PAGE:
Casey's New Direction

Chain pulls back from franchising, targets other growth opportunities

Linda Abu-Shalback Zid, Senior Editor

[Editor's Note: This is the second in a series of CSP Daily News features on franchise models. For more information on how franchising is reshaping the c-store industry, see the July issue of CSP magazine.] ANKENY, Iowa -- Casey's General Stores began franchising in the early 1970s, as a way to generate capital for the development of corporate stores, according to CEO Bob Myers. But the company decided to cut the cord on franchising efforts last year and hasn't looked back.

Myers told CSP Daily News in an exclusive interview that the [image-nocss] company at one point "got up to 230-some odd franchised stores." But there were only 14 in April of last year, and only a handful remained by year's end.

Franchisees originally signed 15-year contracts, followed by year-to-year extensions. While the company had been acquiring the franchises over the years, and no new agreements have been added since the early 1990swith the ones that remained last year operating on the year-to-year extensions.

"And it just got to the point where there were such a small handful of stores remaining that we had to announce to those that remained that we were going to terminate that at the end of last calendar year, which we did," Myers said.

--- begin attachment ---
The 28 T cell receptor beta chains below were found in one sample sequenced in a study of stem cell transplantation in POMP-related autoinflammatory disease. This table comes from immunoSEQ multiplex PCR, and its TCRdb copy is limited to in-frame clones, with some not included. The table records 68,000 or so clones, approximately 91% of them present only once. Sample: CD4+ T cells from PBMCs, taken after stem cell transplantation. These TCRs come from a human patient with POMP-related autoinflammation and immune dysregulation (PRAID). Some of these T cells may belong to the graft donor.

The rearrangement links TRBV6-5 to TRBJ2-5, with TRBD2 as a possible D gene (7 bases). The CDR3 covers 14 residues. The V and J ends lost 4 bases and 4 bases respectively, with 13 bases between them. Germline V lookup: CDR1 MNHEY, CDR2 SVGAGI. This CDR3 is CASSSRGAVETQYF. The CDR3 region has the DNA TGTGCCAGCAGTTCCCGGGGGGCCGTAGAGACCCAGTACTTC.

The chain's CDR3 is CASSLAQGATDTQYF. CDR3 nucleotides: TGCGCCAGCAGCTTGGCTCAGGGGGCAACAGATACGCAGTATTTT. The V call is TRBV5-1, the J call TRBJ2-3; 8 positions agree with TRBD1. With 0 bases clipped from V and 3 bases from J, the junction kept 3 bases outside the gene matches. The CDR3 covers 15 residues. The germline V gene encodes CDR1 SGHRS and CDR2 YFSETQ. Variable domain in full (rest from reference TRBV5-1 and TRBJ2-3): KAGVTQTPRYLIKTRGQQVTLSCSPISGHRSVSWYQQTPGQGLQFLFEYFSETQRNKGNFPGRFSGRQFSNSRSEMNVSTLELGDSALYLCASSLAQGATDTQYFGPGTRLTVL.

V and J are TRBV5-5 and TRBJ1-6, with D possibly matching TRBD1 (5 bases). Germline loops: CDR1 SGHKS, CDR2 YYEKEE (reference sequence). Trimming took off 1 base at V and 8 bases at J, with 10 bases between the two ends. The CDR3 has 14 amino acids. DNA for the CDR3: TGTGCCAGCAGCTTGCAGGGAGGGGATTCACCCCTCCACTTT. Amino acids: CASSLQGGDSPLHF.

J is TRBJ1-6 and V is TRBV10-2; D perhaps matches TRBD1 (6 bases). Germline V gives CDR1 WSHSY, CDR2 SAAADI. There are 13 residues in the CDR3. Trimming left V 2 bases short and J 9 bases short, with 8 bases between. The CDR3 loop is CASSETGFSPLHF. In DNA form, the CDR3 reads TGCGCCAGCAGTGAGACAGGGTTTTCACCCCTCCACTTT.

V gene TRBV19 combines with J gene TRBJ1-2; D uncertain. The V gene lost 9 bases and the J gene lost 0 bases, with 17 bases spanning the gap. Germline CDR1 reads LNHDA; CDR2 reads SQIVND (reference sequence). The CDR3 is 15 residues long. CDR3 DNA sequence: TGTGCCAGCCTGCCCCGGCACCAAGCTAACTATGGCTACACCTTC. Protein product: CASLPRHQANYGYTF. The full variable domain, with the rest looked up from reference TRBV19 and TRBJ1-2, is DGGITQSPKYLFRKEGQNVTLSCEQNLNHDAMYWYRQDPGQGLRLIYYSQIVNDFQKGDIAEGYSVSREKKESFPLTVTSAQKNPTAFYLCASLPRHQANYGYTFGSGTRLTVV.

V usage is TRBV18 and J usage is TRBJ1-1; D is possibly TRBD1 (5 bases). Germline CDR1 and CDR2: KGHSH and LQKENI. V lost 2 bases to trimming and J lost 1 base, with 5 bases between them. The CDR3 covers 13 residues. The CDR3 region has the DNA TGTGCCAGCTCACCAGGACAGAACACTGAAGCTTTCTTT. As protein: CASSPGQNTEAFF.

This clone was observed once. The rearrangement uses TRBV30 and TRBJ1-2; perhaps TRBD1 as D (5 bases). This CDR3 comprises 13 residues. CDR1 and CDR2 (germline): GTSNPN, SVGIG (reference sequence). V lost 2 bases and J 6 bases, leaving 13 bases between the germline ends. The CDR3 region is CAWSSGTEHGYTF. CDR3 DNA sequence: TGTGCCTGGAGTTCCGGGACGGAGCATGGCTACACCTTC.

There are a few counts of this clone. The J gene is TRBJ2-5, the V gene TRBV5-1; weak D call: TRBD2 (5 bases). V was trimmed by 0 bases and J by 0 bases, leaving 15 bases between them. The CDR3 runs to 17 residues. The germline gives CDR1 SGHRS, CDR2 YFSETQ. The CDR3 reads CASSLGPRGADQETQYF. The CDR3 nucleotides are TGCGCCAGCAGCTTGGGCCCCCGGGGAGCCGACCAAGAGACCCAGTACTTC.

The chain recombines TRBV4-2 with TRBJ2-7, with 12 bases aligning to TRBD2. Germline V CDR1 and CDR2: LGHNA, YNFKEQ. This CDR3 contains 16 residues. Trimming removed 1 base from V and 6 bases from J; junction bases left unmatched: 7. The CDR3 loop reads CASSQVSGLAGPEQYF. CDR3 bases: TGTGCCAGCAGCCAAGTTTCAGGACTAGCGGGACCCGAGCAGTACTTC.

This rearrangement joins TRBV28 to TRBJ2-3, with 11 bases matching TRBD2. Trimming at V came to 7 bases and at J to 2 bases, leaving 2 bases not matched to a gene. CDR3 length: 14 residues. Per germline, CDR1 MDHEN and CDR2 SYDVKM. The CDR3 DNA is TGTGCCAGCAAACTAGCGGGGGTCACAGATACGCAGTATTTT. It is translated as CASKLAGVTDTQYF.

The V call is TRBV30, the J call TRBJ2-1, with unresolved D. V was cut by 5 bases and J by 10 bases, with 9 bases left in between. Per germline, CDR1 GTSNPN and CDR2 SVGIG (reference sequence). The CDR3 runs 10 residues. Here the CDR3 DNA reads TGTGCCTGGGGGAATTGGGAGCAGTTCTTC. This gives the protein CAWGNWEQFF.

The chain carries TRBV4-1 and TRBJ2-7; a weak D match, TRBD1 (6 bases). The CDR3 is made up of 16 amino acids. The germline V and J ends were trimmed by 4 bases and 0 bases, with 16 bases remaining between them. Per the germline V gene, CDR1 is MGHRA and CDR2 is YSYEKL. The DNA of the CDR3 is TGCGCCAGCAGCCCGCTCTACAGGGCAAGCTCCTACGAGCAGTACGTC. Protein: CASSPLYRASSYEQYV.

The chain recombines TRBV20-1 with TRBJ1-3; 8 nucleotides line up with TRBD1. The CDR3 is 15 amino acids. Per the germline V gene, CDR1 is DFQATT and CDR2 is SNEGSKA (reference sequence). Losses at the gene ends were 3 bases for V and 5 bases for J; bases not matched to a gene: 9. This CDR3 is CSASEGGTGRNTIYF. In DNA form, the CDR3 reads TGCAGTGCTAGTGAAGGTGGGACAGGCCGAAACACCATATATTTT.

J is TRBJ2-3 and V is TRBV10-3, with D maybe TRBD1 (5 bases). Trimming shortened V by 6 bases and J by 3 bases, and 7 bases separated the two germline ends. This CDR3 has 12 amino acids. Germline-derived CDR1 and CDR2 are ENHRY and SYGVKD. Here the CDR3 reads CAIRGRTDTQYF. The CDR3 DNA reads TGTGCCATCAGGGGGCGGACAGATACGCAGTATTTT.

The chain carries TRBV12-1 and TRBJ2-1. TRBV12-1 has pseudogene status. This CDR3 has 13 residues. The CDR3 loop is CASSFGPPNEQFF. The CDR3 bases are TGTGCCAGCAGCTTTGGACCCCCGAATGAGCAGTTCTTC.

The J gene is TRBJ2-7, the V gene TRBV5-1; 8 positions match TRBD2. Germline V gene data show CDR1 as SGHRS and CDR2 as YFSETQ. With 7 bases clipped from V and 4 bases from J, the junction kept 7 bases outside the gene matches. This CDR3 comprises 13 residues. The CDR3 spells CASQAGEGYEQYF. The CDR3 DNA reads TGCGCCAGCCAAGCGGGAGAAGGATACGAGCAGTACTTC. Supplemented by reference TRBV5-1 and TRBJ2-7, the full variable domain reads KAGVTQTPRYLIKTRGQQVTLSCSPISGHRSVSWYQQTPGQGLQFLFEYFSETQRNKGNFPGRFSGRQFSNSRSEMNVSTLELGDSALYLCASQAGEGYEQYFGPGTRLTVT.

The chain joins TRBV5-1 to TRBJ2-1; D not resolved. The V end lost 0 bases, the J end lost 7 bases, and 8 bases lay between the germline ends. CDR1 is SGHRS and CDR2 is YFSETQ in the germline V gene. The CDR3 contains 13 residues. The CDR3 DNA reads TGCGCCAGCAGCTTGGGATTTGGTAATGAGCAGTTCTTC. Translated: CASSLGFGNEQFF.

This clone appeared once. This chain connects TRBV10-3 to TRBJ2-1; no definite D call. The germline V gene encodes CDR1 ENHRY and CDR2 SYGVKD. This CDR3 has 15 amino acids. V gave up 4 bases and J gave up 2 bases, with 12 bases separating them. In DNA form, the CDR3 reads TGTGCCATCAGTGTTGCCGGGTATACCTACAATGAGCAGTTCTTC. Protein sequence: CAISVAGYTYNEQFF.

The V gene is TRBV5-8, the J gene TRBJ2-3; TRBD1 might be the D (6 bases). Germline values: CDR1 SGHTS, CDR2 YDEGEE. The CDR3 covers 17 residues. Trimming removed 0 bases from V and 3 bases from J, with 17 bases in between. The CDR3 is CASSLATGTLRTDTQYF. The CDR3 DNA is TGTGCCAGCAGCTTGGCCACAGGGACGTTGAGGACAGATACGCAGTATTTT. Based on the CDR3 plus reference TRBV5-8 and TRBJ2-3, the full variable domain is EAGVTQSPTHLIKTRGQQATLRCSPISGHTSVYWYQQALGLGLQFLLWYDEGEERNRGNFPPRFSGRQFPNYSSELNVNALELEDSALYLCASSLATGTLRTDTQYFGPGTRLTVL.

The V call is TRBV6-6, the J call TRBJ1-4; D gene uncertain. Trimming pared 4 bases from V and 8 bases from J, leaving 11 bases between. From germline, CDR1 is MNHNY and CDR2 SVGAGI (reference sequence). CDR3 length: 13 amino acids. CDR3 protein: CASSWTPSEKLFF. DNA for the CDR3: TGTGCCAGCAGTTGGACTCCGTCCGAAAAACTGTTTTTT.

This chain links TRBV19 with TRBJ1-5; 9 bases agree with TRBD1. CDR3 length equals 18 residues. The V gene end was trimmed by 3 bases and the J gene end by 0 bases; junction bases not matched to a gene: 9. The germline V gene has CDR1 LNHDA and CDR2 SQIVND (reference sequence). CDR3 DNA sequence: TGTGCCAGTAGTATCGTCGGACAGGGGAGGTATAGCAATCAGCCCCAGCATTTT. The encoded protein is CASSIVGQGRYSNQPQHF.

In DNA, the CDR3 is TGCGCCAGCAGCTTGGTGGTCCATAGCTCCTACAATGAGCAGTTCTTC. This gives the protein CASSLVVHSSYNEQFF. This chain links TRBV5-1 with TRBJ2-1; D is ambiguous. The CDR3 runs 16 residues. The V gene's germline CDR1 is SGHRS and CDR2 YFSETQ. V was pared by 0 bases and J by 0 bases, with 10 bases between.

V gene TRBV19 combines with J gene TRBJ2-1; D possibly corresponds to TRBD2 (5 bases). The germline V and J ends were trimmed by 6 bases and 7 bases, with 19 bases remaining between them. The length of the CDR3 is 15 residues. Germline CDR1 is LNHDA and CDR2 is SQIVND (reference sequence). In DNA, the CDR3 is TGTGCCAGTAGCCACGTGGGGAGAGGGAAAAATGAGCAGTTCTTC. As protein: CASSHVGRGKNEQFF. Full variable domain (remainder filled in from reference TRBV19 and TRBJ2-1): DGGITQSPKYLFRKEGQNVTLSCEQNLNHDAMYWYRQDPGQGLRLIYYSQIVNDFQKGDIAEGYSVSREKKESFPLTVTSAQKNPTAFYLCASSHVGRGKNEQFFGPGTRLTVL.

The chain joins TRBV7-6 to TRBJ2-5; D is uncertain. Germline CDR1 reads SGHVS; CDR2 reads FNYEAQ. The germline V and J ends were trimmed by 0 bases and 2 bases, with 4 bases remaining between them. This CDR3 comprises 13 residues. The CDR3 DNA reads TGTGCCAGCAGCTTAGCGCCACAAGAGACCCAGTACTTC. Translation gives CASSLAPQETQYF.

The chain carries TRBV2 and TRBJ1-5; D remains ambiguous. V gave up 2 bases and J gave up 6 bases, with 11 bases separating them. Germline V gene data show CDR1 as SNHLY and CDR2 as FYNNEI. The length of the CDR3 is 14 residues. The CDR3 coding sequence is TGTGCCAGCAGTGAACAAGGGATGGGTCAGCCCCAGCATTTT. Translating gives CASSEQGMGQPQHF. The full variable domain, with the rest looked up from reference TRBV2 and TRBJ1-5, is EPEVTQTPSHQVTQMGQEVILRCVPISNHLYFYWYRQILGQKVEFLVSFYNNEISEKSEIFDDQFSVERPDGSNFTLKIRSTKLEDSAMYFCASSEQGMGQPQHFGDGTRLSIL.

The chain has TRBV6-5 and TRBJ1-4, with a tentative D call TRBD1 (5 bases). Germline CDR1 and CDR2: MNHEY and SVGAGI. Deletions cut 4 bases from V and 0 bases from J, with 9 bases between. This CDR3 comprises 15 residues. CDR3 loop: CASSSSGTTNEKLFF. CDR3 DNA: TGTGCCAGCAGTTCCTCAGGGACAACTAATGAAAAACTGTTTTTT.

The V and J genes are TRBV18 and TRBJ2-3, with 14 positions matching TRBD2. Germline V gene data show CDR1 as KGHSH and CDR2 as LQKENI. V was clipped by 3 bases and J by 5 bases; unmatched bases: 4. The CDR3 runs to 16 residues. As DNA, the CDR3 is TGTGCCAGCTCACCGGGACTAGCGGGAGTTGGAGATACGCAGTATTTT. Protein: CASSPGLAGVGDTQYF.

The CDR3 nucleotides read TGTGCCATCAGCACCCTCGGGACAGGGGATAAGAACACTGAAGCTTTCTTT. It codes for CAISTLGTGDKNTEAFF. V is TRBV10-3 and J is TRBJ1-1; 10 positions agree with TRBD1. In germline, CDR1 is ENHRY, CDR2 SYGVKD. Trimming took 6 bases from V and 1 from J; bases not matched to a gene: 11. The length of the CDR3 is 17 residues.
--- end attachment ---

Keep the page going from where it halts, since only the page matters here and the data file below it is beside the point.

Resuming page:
Casey's, with its own freight trucks and distribution center, is known for keeping things self-contained, and Myers said that "absolutely" played a role in the decision.

He also added that the old franchising agreements barely covered expenses. "It was about a wash. We've not seen anything negative, nor was there a lot positive as a result of franchisingat least in these later years.

"Franchising was really a very, very small segment of our profitability as a company," Myers said of Casey's, which reported having 1,478 stores and record earnings for the fiscal year ended April 30.

Myers said that the company had examined possibly initiating a new franchisee program. "But we financially modeled that, and it wasn't where we wanted to place our efforts." He added, "We're much better off building or acquiring our own stores, as opposed to operating a franchise program. So we've looked at that, studied it in great detail and have elected not to pursue that."

Myers said that there has been a good relationship between franchisees and the company, and that there will even be a last hurrah trip to Tuscany, Italy, later this monthwith former franchisees, Casey's leadership and suppliers all being invited (at their own cost). Such trips were an annual tradition in the past, but Myers said that hasn't happened in a "number of years.""Franchising was good for Casey's in the early days. And it was good for the franchisees because most of them had highly profitable locations--and over the many years, we made very good offers to purchase those franchise stores," he said. "So all in all, it was a very good program for franchise owners, as well as for Casey's."

For more of this interview with Casey's CEO Bob Myers and how the chain plans to grow in the future, watch for tomorrow's CSP Daily News.